INTRODUCTION Anaerobic biotransformations have been occurring naturally worldwide for millennia. Found in such diverse places as termite, rumen and human intestines, rice paddies and hot springs, heartwood of certain trees and river sediments, and swamps and deep ocean trenches,
the ancient methanogenic bacterial consortia have been continually carrying on their beneficial digestive process since the beginning of time. Adapting the complex characteristics of these bacteria by engineers to promote the controlled metabolism of wastewaters, however, has historically
been slow. Significant obstacles have prevented the easy harnessing of anaerobic features to wastewater treatment. Possibly the greatest obstacle may have been in apprehending the uniqueness of the anaerobic digestion process. The considerable differences between aerobic and anaerobic technologies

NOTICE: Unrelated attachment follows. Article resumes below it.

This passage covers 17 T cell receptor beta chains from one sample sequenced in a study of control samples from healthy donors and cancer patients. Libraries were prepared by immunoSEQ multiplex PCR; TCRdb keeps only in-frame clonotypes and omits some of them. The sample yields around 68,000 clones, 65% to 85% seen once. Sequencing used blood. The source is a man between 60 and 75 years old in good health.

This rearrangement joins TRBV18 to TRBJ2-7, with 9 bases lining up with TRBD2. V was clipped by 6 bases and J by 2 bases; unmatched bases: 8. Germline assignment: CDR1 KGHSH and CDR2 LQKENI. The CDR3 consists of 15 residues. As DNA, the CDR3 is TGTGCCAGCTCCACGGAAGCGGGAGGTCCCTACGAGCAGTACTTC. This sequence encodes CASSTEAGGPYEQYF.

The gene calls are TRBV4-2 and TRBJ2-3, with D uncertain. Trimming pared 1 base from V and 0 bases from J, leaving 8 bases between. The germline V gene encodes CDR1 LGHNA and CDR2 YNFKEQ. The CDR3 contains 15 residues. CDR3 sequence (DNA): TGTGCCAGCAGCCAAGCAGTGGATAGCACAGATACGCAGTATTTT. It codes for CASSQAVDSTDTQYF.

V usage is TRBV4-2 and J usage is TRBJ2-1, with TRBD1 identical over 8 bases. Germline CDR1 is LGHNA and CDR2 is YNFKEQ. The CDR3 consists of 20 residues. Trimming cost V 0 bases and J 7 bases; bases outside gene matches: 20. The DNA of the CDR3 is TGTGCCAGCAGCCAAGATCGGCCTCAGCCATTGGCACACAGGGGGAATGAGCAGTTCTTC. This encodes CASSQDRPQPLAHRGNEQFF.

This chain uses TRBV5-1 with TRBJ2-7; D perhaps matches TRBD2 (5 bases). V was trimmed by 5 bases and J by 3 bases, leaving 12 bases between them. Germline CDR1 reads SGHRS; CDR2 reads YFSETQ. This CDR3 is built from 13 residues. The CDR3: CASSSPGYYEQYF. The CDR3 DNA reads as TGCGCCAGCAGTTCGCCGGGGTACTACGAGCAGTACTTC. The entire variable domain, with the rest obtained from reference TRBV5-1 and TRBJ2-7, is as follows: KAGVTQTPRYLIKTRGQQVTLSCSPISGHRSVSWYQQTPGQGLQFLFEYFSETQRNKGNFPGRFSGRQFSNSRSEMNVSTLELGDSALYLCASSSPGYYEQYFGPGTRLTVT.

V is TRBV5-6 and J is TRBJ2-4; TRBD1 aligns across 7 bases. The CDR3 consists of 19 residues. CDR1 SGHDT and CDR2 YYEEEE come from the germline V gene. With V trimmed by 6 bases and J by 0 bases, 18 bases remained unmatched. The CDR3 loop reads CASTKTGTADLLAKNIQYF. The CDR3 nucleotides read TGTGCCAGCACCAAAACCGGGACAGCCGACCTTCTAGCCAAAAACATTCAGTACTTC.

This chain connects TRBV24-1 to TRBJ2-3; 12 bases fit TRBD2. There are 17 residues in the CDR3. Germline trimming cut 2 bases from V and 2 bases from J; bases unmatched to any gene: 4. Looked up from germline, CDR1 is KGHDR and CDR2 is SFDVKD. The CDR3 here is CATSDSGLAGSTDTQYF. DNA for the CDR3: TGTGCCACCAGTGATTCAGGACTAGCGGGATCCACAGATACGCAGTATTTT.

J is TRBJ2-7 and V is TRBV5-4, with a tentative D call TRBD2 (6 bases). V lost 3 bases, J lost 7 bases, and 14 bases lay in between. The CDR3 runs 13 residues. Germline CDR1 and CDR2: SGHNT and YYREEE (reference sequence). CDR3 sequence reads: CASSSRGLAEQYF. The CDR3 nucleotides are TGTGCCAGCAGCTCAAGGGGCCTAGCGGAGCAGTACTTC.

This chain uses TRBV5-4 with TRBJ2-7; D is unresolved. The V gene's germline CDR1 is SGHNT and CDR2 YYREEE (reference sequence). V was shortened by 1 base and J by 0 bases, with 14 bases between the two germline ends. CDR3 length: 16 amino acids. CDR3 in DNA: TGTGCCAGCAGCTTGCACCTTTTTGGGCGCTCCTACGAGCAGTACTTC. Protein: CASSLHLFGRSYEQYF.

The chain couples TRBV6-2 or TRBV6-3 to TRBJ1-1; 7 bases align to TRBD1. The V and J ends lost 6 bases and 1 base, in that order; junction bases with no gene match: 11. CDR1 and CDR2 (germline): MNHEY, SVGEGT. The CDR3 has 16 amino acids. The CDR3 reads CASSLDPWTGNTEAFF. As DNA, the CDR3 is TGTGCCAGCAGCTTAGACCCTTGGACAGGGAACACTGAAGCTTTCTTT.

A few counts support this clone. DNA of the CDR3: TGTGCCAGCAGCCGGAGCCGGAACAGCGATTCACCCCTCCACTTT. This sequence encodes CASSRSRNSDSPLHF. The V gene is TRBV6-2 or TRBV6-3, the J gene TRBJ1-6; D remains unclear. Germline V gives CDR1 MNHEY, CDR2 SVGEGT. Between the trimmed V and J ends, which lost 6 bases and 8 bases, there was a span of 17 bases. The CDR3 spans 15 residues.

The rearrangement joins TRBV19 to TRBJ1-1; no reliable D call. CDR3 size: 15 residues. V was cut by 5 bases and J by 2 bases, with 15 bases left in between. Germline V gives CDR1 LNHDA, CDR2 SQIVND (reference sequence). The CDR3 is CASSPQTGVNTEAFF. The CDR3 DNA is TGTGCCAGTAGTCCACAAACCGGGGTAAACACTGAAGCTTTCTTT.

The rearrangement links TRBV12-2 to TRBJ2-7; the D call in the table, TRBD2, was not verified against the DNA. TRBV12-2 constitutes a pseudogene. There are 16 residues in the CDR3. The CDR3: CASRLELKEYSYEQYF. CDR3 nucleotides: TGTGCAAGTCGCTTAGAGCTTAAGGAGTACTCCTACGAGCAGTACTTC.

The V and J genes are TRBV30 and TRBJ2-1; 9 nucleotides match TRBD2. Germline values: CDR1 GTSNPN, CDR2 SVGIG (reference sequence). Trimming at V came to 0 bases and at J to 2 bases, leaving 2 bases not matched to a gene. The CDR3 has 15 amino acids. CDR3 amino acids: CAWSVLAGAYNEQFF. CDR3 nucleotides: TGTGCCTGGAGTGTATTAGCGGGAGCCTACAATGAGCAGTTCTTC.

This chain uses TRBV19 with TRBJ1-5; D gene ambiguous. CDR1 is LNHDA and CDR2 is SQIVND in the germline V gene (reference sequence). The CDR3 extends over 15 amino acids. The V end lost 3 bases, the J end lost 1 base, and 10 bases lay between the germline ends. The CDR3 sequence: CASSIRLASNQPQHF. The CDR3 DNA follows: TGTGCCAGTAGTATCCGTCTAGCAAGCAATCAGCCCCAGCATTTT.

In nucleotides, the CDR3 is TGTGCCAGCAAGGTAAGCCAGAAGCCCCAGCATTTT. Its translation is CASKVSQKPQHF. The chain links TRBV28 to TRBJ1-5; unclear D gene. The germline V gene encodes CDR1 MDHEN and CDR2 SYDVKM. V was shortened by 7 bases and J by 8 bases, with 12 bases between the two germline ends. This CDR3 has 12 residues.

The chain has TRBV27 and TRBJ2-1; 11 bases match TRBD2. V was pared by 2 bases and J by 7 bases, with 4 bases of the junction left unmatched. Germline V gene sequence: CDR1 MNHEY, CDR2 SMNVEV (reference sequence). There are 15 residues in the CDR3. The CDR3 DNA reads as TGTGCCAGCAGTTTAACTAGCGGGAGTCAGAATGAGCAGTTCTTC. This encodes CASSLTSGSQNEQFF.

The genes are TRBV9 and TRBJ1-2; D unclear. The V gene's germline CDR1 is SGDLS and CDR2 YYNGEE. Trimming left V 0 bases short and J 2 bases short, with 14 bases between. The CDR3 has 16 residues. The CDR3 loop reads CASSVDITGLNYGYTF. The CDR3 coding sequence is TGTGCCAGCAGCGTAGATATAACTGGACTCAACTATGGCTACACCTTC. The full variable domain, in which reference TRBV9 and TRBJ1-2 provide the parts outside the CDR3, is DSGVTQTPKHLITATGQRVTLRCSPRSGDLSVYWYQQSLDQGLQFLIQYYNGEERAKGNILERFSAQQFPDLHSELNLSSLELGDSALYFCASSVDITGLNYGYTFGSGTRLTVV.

when applied to metabolizing acetate and propionate have had to be identified and accepted before progress could be made. In addition to complexities such as the critical need for close microbial proximity of the consortium in the final steps, one of the main barriers to successful applications
has been the mindset of professionals, which adheres to aerobic activated sludge process technology to the exclusion of envisioning different approaches when using anaerobic digestion. Even though many aerobic principles are not relevant, nevertheless aerobic concepts have not been easy to
set aside by many. It may be recalled that in the early 1960's, acetate as the sole substrate was deemed impossible to be metabolized anaerobically and only a few microbiologists could pure culture methanogens on acetate. Encouraging new research is now illuminating the enigmas of propionate
metabolism. In the same way that methanogens have been shown to be capable of metabolizing acetate (against theoretical predictions in the literature) so propionate is becoming amenable to higher rates of metabolism by the amazing anaerobic consortia.
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